Overview of Florida’s New Law Affecting Immigrants

On July 1, 2023, Florida’s new wide-ranging law, SB 1718 went into effect. A foreign national living in Florida should be aware of the impact of SB 1718, as summarized in this MurthyDotCom NewsBrief.

Government Funding for Community IDs

SB 1718 prohibits cities and counties in Florida from funding community identification cards for an individual unable to prove lawful presence in the United States. However, the law does not invalidate previously issued community IDs, prevent the issuance of a non-government funded community ID, or criminalize the possession of a community ID.

Limitations on Certain Out-of-State Drivers’ Licenses

The law invalidates any out-of-state driver’s license that did not require the driver to first verify lawful immigration status and makes driving in Florida based on such a license a criminal offense. It is, however, still legal to possess such a license in Florida.

Requirements for Local Hospitals

SB 1718 requires a hospital that receives Medicaid to ask about the immigration status of all patients. The law, however, does not allow a hospital to report an individual’s immigration information to authorities, refuse to provide care based on an individual’s immigrant status, engage in immigration enforcement at the hospital, or condition healthcare on an individual’s immigrant status.

Mandated Use of E-Verify for Certain Employers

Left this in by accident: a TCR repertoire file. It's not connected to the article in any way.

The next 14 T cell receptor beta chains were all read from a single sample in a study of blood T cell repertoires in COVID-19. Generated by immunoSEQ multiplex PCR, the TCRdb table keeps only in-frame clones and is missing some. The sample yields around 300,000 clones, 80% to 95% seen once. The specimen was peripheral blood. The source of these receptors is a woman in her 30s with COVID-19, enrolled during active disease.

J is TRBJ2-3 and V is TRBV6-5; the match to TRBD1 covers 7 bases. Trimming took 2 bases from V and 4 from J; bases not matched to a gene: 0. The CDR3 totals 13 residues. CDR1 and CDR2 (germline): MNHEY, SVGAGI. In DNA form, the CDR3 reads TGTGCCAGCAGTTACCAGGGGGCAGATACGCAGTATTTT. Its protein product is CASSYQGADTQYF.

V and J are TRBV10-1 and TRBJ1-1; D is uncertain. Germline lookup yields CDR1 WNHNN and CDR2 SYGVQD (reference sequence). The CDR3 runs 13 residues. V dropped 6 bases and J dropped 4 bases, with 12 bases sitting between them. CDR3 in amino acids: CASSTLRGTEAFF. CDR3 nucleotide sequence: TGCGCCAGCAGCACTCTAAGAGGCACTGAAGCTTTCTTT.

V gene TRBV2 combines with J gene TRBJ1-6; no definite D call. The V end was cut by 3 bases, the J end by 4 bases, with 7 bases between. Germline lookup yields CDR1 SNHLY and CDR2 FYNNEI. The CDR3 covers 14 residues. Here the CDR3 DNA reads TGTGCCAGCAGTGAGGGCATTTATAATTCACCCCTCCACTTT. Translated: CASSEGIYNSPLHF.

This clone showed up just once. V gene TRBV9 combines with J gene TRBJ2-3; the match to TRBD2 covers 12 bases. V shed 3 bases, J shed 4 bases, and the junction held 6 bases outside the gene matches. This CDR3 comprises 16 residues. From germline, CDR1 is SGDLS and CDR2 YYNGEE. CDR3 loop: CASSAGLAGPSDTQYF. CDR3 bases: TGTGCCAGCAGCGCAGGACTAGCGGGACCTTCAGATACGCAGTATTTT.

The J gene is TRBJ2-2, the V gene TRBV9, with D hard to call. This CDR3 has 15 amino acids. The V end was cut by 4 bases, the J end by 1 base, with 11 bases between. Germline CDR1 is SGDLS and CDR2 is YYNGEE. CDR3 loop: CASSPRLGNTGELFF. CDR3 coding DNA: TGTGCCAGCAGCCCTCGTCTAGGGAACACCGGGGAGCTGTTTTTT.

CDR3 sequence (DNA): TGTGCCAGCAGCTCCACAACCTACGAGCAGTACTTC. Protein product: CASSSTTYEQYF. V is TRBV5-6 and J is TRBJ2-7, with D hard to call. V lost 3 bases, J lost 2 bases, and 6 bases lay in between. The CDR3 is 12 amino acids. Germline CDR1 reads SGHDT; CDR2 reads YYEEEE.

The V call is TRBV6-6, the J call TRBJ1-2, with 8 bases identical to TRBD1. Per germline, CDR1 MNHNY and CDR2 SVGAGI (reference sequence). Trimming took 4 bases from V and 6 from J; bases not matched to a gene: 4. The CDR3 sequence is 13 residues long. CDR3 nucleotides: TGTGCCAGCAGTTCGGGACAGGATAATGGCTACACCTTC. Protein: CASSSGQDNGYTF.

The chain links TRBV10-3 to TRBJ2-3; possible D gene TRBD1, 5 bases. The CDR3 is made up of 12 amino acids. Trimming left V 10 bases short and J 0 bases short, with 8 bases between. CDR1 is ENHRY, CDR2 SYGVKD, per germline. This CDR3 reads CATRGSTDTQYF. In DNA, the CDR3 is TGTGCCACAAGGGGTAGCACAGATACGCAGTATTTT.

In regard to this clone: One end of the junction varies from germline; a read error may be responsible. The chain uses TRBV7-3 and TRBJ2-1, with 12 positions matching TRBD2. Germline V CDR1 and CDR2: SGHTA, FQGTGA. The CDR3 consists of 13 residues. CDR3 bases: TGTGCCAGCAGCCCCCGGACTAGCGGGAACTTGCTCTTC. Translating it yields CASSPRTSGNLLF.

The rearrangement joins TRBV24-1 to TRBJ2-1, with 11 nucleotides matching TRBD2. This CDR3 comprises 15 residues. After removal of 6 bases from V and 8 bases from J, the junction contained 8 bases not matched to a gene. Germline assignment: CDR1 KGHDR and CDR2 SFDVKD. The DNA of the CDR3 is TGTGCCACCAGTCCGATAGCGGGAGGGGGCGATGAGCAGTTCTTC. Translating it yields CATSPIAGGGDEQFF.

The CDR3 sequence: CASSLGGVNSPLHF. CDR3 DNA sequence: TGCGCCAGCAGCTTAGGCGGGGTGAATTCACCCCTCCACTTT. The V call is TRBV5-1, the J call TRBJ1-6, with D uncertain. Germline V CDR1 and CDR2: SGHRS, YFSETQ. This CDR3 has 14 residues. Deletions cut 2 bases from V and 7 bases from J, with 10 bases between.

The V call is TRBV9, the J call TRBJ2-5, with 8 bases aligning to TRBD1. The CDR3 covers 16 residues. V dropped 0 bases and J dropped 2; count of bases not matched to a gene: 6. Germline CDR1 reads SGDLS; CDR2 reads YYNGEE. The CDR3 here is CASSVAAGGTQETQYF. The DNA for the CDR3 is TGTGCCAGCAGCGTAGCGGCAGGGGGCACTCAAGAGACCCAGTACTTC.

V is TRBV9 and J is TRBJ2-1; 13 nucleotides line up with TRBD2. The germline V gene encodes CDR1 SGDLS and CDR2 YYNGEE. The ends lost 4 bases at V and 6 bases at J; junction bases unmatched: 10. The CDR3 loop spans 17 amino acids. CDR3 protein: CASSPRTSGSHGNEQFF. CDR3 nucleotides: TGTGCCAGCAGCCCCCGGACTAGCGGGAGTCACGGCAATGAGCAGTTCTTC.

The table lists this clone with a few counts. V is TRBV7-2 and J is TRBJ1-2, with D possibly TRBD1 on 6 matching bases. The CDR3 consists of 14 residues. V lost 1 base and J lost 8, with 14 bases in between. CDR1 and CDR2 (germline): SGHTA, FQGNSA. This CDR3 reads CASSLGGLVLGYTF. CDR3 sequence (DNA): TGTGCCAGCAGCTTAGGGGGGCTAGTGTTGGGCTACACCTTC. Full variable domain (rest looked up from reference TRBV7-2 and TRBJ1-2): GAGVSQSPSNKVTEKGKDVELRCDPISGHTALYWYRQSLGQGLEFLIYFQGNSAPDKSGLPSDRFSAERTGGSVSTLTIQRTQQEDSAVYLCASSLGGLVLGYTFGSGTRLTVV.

All employers in Florida are required to verify a new employee’s work authorization. An employer located in Florida with 25 or more employees is required to enroll in E-Verify, as explained in the MurthyDotCom NewsBrief, Florida Requires Employers to Use E-Verify for Employment Eligibility (14.Jun.2023). The bill penalizes an employer who fails to verify an employee’s work authorization and can result in criminal charges against an employee without work authorization who uses false documentation to obtain employment. State law enforcement will have the authority to conduct employment verification audits as of July 1, 2024.

Limits on Florida State Bar Admission for DACA Recipients

Starting on November 1, 2028, a recipient of the Deferred Action for Childhood Arrivals (DACA) program will be ineligible for admission to the State Bar of Florida to practice law. However, a DACA recipient admitted prior to November 1, 2028, will not lose bar membership and will be able to continue practicing law after this date.

Updated Immigration Enforcement Policies

SB 1718 criminalizes the knowing transport of an individual who entered the United States unlawfully into the state of Florida. Additionally, the new law includes updated immigration enforcement policies related to state cooperation with the federal immigration enforcement and DNA collection from an individual in state criminal custody.


Florida’s new immigration law could significantly impact undocumented immigrants in the state of Florida, along with individuals unable to prove their lawful status in the United States. Therefore, as with all U.S. immigration law, it is important for a foreign national to be familiar with SB 1718 in order to remain compliant with all of the relevant immigration rules and regulations.


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Disclaimer: The information provided here is of a general nature and may not apply to any specific or particular circumstance. It is not to be construed as legal advice nor presumed indefinitely up to date.